“So much of what I see reminds me of something I read in a book, when shouldn't it be the other way around?”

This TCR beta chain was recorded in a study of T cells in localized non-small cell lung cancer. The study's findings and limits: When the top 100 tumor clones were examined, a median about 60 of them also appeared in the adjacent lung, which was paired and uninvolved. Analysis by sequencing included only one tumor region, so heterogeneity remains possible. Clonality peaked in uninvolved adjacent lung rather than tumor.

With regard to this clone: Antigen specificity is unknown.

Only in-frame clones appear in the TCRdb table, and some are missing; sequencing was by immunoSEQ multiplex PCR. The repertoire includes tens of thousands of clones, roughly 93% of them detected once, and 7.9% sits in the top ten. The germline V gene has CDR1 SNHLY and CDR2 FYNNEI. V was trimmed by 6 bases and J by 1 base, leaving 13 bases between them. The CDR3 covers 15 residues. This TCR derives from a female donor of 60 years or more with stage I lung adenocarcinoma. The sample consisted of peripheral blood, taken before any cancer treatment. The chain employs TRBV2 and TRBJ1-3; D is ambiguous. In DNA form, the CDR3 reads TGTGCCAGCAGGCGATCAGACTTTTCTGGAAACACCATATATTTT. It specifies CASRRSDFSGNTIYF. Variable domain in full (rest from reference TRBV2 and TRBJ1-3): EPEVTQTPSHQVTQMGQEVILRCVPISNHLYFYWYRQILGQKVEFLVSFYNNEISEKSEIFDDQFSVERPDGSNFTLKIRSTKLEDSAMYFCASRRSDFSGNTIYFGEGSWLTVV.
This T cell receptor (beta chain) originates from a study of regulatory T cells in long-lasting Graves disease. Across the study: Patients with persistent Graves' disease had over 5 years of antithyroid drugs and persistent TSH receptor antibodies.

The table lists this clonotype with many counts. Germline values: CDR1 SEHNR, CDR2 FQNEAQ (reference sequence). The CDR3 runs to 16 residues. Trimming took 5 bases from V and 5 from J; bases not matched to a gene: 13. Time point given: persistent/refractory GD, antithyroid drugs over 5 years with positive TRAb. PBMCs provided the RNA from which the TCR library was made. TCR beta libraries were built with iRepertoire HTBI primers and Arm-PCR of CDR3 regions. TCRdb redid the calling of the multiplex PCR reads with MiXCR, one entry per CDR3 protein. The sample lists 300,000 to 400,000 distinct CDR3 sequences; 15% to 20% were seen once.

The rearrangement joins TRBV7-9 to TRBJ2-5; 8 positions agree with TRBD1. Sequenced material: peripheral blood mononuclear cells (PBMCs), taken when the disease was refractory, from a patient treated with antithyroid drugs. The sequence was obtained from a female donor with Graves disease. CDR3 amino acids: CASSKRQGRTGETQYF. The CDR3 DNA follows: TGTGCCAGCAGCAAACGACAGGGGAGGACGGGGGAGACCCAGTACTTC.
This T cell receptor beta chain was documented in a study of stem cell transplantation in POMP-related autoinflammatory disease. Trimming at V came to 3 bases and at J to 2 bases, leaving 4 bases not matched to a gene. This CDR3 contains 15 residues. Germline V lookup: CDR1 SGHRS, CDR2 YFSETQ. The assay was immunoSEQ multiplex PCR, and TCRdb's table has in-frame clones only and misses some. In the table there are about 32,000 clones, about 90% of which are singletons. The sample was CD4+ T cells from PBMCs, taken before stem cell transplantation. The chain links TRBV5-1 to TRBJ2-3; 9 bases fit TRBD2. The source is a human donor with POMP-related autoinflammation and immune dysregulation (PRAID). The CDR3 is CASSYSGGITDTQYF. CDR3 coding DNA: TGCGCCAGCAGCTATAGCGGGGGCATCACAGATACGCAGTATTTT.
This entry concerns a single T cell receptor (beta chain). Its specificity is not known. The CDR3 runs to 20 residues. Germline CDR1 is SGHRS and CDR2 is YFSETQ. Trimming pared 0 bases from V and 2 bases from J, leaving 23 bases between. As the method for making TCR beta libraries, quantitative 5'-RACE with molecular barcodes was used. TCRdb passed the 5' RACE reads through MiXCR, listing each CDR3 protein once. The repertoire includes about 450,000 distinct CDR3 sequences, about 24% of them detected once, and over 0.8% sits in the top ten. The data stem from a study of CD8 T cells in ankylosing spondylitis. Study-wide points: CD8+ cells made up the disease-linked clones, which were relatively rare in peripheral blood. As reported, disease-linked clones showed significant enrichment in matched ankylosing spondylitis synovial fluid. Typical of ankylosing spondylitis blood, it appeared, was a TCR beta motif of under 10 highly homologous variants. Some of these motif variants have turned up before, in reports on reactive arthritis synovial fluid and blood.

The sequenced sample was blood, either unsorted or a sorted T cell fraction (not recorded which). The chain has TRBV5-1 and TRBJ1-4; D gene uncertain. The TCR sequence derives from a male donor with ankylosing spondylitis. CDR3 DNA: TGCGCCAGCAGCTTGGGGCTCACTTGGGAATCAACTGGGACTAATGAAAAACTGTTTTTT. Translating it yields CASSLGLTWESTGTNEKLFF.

Nora Ephron will long be remembered as the screenwriter of romantic comedy classics “Sleepless in Seattle” (1993), “When Harry Met Sally” (1989), “You’ve Got Mail” (1998), and, more recently, “Julie & Julia” (2009). Ephron’s work as a screenwriter earned her three Oscar nominations for best Original Screenplay. In addition to her screenplays, she wrote several plays including, "Imaginary Friends"; and, with her sister Delia, "Love, Loss, and What I Wore,"; the novel 'Heartburn" based on her divorce from Carl Bernstein; and many essays about her life complied in three books: "Wallflower at the Orgy" (1970), "Crazy Salad: Some Things About Women" (1975), and "Scribble, Scribble: Notes on the Media" (1979). Born in New York City, Ephron grew up in Beverly Hills amidst a family of writers. She began her career writing monthly columns for Esquire and other New York magazines, and was soon recognized for her sharp and witty writing. When “When Harry Met Sally” was released, Ephron established herself as the mother of the modern-day romantic comedy. Her works feature strong female characters with a distinctive voice and wit. Ephron was one of a small number of women writing and directing in the male-dominated film industry.